Nut-free, lunchbox perfect.

Gingerbread (good luck) biscuits

Perfect for the summer lunchbox, these sturdy biscuits are packed with seeds, making them nutritious, nut-free AND delicious.

1 cup seeds (I use a combination of flax, pumpkin, sunflower & chia – skip sesame seeds which are becoming more of an allergen problem)
30g butter (at room temperature)
1/2 cup brown sugar
1 egg
3 tbsp treacle
1 cup self-raising flour (wholemeal flour works well, too)
1 tsp each of ginger, mixed spice & cinnamon (or cassia is great)

Preheat the oven to 180C. Line two oven trays with baking paper.

Add the seeds to a blender, mini food processor or thermomix and blitz them, to break them up a little (this helps hide them a little AND better helps your body absorb the nutrients). Set aside.

Use hand held beaters (or a mixmaster if you have one) to cream the butter and sugar for a minute or two, until it resembles the texture of soggy sand. (NOTE: traditional ‘creaming’ is to help dissolve the sugar, however these quantities don’t allow that to happen, we’re just giving the mix a good start).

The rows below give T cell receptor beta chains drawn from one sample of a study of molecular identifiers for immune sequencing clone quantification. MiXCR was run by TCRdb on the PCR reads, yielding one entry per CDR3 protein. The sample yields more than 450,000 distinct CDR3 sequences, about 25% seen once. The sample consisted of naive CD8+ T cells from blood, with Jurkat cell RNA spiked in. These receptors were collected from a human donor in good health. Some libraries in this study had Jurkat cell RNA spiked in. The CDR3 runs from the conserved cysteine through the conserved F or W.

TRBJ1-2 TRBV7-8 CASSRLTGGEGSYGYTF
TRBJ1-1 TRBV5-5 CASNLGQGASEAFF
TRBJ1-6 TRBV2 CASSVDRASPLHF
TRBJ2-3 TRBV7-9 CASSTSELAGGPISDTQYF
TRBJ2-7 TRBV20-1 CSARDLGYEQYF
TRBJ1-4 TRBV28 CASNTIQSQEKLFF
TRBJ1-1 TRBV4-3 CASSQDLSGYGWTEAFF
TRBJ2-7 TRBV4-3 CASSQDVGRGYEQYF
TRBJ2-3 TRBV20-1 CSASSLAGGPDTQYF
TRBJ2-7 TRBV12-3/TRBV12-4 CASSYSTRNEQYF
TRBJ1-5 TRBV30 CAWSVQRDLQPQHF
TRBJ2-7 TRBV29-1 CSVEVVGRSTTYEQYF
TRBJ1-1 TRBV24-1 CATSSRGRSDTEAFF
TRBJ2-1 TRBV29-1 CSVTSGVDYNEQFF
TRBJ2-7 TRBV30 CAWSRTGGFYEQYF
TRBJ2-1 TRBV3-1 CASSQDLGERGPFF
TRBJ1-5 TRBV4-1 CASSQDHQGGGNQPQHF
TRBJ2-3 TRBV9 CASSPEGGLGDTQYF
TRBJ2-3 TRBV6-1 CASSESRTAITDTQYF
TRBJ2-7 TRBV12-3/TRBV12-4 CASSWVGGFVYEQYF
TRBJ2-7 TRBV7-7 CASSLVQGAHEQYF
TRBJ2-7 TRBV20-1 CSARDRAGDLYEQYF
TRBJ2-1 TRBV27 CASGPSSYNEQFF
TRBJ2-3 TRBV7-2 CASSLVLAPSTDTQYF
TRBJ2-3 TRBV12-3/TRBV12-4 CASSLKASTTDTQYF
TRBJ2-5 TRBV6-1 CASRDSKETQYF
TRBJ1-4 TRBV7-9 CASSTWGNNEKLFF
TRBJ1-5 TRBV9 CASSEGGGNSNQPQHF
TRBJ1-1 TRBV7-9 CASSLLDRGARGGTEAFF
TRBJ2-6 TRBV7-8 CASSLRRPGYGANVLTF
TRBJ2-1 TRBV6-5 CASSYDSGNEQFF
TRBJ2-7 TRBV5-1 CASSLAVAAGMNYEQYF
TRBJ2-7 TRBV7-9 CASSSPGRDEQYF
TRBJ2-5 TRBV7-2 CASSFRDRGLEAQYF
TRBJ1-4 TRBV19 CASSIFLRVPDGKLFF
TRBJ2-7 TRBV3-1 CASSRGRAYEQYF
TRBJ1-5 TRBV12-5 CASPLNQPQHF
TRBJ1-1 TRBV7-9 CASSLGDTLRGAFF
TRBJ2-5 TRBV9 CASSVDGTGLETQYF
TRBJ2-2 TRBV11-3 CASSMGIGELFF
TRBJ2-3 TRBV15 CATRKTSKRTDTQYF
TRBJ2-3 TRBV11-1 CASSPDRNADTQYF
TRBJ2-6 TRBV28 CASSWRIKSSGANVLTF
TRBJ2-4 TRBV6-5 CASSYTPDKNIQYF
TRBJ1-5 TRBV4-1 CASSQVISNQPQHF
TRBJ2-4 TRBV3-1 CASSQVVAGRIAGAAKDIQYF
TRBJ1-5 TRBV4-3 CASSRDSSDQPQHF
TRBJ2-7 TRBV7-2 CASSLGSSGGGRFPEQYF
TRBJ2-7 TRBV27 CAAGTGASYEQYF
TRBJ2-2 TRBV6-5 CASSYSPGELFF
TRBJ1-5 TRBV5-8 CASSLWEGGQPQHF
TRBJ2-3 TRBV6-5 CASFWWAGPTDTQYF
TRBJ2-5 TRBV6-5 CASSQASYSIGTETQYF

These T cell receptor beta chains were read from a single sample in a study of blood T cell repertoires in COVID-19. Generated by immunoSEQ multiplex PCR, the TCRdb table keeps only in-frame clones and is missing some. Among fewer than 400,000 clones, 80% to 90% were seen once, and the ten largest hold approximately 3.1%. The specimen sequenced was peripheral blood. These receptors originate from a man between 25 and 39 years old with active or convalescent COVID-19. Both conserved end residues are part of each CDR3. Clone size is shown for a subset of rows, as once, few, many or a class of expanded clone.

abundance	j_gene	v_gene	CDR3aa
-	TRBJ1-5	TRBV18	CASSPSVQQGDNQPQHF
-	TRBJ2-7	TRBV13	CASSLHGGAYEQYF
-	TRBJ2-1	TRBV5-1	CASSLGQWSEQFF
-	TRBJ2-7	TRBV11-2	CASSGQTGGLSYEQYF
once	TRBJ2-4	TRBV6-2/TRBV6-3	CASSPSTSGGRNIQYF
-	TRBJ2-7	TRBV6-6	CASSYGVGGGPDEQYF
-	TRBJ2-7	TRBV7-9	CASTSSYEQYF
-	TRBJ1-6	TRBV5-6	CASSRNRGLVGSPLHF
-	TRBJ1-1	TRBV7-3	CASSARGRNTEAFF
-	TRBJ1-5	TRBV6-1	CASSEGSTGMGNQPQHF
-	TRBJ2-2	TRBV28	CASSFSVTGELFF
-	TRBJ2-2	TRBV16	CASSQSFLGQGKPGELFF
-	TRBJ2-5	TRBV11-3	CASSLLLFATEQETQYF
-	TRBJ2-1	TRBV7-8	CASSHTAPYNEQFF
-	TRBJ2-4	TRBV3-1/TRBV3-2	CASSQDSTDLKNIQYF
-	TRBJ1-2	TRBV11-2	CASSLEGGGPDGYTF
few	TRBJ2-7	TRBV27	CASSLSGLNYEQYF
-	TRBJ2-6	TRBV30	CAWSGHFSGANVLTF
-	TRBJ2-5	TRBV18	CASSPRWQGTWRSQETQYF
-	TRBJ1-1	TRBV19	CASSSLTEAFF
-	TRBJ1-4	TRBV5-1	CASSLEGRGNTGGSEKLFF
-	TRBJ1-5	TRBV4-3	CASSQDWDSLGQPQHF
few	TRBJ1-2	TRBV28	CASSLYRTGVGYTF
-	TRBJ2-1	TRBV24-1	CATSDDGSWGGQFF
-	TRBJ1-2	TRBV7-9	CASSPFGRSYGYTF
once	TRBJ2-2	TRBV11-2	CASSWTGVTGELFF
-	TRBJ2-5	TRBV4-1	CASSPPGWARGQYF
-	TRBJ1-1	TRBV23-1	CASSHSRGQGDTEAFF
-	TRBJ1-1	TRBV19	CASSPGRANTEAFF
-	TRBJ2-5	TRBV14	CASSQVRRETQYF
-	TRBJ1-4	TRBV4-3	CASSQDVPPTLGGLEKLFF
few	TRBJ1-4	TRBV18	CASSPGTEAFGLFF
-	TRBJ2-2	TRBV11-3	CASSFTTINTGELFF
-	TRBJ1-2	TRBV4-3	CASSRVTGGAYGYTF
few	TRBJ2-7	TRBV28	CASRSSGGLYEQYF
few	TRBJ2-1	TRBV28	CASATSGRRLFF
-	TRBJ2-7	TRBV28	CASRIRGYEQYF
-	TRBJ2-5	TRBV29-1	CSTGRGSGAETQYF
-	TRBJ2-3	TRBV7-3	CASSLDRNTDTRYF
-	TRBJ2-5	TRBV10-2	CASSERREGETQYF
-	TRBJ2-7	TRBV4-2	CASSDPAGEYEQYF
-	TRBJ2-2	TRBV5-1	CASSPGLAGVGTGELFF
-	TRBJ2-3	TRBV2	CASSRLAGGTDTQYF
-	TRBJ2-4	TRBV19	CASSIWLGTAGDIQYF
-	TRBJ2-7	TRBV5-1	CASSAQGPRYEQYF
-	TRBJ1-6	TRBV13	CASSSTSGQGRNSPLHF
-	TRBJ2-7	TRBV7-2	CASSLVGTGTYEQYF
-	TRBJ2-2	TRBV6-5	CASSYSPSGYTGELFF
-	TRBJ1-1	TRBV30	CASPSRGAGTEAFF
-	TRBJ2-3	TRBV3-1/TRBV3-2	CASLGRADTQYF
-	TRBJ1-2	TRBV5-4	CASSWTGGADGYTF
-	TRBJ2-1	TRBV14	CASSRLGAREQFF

Add the egg and use the beaters to combine it in well. Also beat in the treacle. Tip over the flour & spices (I don’t bother sifting) and use the beaters on a low setting to mix it through (a deep bowl stops flour going everywhere).

Remove the beaters, tip in the seed mixture and use a spoon to mix it through evenly. Roll the mix into 26ish even-sized balls (wear kitchen gloves if you hate getting your hands dirty). Place on the trays (allow some room for spreading) and bake for 10-12 minutes until just firm and springy. They harden up more as they cool and you don’t want them rock hard the whole way through.

Makes 26ish.

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Halloween pumpkin…. in a cake

It is the week where orange food rules. I don’t know about your place, but Halloween has seeped into our household over the last few years and I’m happy this year that it falls on a Friday night. It means that we can all potter off to a dress up party together for a bit of fun rather than trawling the streets looking for the rare orange balloon that signifies that the occupants won’t freak out if we knock.